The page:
- Category: News
- Created on Wednesday, 26 October 2011 11:21
- Written by Amsterdam Herald
Immigration minister Gerd Leers has repeatedly rejected calls to allow 18-year-old Mauro Manuel to stay with his foster family in the southern province of Limburg.
Mauro has become a cause celebre since he wrote an impassioned letter to the minister in June, after being told he faced deportation to the African nation.
He has also become a test case for the centre-right coalition’s commitment to take a tougher line on immigration and asylum, one of the key demands of Geert Wilders’s Freedom Party (PVV), which is propping up the minority government.
The teenager arrived in the Netherlands as a nine-year-old, just as Angola’s three-decade-long civil war was ending, after his mother bundled him onto a plane bound for Amsterdam.
In his letter he wrote: “For all these years I have been able to develop very much as a person and very much adapted to Dutch culture. I feel mostly Dutch and a Limburger too (I will never lose my Limburg accent) as well as half-Angolan.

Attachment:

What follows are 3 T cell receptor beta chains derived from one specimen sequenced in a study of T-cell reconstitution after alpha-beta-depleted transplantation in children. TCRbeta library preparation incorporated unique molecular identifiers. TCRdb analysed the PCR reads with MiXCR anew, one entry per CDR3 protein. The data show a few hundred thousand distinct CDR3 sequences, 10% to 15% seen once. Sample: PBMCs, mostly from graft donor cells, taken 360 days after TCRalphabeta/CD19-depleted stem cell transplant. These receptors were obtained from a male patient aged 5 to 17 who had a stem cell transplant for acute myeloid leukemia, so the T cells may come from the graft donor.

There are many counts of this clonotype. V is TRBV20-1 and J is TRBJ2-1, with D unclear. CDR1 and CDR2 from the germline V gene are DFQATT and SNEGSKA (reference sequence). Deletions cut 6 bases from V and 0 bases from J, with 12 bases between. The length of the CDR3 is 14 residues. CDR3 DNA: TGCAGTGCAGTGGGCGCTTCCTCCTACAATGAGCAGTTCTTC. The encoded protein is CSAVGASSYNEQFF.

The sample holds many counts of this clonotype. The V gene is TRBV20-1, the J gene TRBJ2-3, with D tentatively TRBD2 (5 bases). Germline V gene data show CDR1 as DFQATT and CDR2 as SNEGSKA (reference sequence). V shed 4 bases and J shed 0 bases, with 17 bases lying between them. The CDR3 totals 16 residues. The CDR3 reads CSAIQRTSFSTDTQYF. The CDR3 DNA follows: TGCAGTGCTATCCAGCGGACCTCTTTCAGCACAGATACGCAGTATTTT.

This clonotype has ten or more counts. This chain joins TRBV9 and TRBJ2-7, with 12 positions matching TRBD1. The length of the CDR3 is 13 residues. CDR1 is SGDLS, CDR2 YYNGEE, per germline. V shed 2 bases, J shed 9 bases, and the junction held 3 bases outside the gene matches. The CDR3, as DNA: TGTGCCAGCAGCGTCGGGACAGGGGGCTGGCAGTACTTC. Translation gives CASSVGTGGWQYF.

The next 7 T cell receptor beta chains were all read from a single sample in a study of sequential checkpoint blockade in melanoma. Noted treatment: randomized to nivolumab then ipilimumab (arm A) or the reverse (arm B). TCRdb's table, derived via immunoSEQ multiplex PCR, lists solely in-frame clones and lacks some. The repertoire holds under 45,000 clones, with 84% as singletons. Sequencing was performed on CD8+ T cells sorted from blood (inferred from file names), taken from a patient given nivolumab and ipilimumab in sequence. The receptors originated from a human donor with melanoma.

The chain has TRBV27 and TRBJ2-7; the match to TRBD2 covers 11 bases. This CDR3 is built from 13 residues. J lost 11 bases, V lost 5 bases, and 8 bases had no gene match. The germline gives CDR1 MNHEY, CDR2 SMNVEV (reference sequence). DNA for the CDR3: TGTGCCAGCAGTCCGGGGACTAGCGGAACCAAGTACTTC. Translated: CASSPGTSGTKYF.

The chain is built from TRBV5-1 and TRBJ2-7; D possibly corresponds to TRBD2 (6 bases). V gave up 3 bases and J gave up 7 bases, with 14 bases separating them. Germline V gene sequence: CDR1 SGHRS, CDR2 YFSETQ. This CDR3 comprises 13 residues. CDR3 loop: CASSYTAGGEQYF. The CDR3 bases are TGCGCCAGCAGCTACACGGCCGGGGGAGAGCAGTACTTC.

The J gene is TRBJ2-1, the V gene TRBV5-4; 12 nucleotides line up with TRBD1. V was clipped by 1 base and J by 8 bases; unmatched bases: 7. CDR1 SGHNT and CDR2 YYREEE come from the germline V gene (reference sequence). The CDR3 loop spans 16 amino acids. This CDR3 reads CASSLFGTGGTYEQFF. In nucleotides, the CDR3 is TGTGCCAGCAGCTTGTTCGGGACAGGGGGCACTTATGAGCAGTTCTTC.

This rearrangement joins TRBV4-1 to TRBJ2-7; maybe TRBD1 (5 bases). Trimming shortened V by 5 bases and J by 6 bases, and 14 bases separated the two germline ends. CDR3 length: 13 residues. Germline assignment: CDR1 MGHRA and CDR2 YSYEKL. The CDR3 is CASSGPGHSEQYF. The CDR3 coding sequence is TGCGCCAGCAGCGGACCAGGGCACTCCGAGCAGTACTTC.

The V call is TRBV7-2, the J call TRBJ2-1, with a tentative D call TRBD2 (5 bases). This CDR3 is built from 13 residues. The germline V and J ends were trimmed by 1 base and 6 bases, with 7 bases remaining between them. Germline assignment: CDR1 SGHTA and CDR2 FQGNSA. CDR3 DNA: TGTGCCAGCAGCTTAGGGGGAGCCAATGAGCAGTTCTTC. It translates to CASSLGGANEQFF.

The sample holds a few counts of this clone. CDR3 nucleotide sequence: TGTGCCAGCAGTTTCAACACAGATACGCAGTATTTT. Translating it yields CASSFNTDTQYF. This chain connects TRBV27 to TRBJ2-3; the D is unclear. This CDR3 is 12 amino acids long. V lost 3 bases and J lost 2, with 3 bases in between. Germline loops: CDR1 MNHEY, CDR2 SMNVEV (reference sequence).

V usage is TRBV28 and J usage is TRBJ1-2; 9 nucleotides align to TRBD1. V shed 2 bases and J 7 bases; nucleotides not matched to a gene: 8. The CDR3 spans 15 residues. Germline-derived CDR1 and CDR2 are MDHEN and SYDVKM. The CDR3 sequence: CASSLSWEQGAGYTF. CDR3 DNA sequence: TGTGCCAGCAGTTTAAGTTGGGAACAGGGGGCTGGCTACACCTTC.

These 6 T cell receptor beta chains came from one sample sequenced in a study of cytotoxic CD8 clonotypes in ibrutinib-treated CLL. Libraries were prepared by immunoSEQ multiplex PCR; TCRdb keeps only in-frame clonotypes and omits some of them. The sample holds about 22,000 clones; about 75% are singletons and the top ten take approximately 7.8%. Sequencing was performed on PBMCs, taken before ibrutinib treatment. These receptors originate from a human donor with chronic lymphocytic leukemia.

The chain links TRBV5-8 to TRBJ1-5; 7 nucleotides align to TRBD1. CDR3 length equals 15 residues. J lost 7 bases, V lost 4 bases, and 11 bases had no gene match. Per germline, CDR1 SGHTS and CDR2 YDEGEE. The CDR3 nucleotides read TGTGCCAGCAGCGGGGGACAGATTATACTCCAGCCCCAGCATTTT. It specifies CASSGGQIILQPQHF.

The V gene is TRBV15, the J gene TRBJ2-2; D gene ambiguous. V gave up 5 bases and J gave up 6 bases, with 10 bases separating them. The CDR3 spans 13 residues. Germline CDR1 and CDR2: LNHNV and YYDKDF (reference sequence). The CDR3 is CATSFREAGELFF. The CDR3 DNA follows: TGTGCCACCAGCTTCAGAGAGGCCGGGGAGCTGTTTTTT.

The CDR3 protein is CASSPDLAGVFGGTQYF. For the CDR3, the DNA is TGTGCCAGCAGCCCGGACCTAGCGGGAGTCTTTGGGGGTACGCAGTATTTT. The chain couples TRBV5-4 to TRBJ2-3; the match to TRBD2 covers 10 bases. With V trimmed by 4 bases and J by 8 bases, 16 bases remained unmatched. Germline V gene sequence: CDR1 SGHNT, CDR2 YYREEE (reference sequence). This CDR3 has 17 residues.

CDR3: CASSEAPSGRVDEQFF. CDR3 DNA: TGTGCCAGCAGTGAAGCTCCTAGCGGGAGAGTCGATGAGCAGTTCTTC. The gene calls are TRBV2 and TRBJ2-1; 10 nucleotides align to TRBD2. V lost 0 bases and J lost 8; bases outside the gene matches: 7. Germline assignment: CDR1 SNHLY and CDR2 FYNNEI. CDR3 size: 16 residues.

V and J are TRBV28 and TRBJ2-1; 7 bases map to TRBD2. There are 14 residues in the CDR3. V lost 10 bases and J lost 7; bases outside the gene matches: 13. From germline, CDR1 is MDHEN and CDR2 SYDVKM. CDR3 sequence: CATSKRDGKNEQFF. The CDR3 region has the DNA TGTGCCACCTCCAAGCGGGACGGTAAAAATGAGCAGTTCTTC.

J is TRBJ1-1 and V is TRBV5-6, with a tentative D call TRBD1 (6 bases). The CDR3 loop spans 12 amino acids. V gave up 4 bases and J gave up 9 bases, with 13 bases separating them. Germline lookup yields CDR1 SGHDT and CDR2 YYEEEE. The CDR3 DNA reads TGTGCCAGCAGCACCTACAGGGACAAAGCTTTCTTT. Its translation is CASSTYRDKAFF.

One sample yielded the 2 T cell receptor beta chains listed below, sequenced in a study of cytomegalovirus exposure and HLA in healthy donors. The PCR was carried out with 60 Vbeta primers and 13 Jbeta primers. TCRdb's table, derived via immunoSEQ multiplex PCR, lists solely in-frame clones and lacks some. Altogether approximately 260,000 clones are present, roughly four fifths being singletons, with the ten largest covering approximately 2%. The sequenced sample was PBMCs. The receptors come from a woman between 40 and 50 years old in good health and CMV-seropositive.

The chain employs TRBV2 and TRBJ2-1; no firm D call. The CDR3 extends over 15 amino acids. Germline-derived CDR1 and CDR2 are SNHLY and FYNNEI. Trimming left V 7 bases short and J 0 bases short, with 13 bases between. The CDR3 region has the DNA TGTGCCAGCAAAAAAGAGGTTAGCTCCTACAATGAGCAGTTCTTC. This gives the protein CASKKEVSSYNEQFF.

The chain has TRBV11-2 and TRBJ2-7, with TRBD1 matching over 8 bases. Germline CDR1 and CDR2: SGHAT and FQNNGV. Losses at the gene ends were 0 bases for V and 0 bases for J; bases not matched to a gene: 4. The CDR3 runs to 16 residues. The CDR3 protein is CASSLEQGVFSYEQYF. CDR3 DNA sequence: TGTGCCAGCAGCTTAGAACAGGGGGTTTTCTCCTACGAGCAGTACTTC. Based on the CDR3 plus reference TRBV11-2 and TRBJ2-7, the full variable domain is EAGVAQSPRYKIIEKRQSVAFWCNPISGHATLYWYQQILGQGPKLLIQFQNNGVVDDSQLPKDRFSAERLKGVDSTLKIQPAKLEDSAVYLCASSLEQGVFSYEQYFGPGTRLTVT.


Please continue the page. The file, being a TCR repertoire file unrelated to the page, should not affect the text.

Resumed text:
“I can’t imagine going back to Angola, a country that is very strange to me.”
Leers told a parliamentary sitting on Wednesday that he was unable to make an exception for Mauro as there were many comparable cases.
He added that he had considered whether Mauro was eligible for a student visa, although the teenager has already said he has no plans to study.
Leers added that he was not prepared to change immigration policy to make it easier for people such as Mauro, who arrive in the Netherlands as children and become integrated into Dutch society, to stay.
Opposition parties want to see a moratorium for young immigrants which would grant them the right to remain after a defined period of between five to eight years.
Leers’s own CDA party initially joined the chorus calling for Mauro to be granted the right to stay in the country as an “exceptional case”, but has since swung round behind the minister.